Tom Quinn has always made it his business - or at least a part of his business - to bring what he describes as 'the A-team of B-films from around the world' to US audiences.
One of his first buys when he became head of acquisitions for US theatrical and video distributor Magnolia Pictures six years ago was Ong-bak, the Thai martial-arts thriller that at the time seemed like an odd fit with the company's slate.
And last year Quinn helped launch Magnet Releasing, the genre arm that handles such titles as The Host and Splinter while Magnolia itself focuses on its traditional specialties, independent and foreign features and documentaries (such as, currently, What Just Happened and Man On Wire).
Most recently, Quinn, now senior vice-president in charge of acquisitions for Magnolia and Magnet, came up with the idea for Magnet's Six Shooter series of mostly non-US genre films.
The series started with prize-winning Swedish vampire romance Let The Right One In, continued with off-beat US superhero tale Special and continues this month with Spanish sci-fi outing Timecrimes (which Magnolia acquired for the world at the low-profile Fantastic Fest in Austin, Texas).
Set to open early next year are UK thriller Donkey Punch, French creature feature Eden Log and Japanese monster comedy Big Man In Japan (for which Quinn acquired multiple territories before Magnet's launch).
The Six Shooter brand is designed to tell movie-goers 'that if you like one (film in the series), you'll probably like the other five,' Quinn explains. 'Though Magnet itself is a pretty well-curated label, this is the best of the best.'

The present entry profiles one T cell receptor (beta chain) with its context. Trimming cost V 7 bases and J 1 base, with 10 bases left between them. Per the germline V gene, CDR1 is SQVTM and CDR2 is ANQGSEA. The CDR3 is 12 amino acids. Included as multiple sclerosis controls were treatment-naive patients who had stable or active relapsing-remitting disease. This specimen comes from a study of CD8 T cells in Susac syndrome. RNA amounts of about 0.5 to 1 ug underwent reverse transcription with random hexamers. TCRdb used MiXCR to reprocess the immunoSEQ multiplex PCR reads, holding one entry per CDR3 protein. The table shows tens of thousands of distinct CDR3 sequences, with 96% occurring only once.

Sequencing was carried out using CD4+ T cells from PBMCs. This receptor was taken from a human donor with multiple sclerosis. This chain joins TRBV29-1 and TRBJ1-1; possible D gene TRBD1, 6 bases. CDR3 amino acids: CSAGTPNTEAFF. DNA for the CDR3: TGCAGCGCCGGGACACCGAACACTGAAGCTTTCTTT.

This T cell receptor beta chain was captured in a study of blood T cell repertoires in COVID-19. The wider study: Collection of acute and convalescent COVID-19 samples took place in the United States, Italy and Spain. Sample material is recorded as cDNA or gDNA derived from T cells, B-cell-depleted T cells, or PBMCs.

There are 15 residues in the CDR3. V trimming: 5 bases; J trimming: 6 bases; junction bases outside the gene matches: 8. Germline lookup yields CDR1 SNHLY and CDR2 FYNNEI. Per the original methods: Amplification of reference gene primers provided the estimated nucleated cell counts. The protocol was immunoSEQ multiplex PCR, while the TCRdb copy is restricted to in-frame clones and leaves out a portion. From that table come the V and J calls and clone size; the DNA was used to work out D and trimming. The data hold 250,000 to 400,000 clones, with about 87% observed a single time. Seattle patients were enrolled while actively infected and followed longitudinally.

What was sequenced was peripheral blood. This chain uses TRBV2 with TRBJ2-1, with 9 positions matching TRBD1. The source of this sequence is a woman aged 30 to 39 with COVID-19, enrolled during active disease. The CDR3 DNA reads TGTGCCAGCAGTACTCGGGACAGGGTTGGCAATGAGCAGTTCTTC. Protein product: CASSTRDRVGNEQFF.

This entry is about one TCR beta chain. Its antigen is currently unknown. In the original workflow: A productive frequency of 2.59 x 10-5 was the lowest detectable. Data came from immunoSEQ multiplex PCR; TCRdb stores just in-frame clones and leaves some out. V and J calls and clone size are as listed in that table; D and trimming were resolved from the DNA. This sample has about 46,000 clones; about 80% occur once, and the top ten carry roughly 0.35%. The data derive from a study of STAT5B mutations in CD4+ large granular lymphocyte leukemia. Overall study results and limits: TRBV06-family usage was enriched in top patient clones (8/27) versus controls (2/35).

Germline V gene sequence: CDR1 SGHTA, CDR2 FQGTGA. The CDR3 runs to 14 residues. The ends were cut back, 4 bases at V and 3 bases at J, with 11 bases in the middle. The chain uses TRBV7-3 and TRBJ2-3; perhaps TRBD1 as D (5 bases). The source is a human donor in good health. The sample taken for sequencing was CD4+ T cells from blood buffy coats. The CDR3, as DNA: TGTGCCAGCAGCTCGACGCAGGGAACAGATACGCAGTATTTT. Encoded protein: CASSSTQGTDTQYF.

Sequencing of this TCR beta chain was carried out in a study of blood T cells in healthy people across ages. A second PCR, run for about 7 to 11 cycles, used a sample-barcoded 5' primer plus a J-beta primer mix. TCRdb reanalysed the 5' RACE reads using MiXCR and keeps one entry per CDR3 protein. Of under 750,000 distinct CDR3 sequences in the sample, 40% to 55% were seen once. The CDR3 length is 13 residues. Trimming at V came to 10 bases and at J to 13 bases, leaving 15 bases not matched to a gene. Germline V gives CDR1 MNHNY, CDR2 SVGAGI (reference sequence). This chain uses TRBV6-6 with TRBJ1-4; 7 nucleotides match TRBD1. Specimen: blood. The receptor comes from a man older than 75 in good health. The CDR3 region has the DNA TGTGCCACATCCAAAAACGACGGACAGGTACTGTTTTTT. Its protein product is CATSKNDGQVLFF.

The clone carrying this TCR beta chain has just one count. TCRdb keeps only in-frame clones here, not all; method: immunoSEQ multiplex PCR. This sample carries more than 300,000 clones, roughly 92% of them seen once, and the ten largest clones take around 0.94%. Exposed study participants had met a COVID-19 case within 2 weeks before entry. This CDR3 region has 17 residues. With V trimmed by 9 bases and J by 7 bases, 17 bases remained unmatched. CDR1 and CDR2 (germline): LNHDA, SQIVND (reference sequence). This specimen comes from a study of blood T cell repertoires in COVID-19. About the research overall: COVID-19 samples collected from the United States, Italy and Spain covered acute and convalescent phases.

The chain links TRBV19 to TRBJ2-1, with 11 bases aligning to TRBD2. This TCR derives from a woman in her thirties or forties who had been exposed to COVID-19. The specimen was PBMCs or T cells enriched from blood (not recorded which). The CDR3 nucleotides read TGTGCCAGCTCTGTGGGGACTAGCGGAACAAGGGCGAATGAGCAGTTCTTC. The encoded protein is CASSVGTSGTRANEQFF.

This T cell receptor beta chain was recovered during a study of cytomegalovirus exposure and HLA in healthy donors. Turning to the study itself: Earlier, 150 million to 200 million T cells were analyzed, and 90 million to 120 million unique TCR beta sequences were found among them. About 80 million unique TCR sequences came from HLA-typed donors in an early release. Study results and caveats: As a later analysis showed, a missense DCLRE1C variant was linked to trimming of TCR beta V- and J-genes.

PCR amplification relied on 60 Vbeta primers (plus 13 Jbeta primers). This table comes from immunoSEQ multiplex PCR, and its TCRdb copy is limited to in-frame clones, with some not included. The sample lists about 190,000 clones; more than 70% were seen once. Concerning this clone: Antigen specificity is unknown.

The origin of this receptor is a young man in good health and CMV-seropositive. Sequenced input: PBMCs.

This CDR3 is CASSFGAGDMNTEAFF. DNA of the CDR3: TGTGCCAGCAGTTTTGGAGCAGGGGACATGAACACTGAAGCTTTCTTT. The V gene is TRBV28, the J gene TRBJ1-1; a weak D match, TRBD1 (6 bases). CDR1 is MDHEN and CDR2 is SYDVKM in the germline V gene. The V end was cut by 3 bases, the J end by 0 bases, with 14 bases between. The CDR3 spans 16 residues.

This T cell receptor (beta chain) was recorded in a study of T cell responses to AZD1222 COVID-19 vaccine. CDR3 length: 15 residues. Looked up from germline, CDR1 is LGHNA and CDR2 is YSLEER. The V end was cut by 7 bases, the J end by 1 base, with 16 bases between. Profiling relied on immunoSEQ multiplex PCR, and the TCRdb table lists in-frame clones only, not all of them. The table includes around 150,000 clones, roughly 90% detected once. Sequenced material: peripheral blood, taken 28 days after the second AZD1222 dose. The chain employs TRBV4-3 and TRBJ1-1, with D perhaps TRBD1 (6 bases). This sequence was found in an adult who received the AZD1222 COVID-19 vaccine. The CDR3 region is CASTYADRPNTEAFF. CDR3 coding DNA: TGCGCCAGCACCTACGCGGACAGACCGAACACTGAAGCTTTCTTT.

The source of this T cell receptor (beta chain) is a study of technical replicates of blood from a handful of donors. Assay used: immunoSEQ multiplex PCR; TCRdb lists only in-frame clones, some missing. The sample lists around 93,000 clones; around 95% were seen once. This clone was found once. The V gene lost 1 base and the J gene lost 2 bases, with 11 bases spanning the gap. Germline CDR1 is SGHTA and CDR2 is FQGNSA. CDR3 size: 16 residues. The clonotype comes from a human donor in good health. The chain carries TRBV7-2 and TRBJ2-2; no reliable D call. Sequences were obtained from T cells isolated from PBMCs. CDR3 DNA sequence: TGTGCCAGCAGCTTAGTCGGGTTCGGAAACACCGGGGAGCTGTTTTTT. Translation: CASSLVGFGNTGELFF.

All the films, he says, are 'doing something new within their own genre' (which is perhaps why Overture Films is reportedly set to remake Let The Right One In and United Artists is planning a US version of Timecrimes).
A couple of the titles are being launched partly through Magnolia's sister ancillary operations (company parent the Wagner/Cuban group also owns a US cinema chain and TV station HDNet). Special premiered as part of HDNet's Ultra VoD program before opening theatrically and Donkey Punch is set to appear simultaneously on VoD and in cinemas.
Most of the titles, however, are having traditional theatrical releases before going on to ancillary exploitation. And while Quinn acknowledges the US market is tough for foreign-language films and for most genre films, he is hopeful the Six Shooter series can 'breathe life into this middle space of genre film'. Let The Right One In has made a promising start, grossing $624,000 in its first month of limited release.
The aim with the series, he says, was to select genre films that can both 'appeal to an older audience, because they are review driven, but also ride the wave of a younger film culture that's grown up'.
The genre-film fanbase, Quinn contends, has 'become incredibly globalised. Any piece of film criticism or film marketing is instantly available to anyone through websites like Twitch, Ain't It Cool News and Bloody Disgusting. These sites do a great job of curating what really is the best on offer. In many ways, the internet has made a lot of these films relevant theatrically.'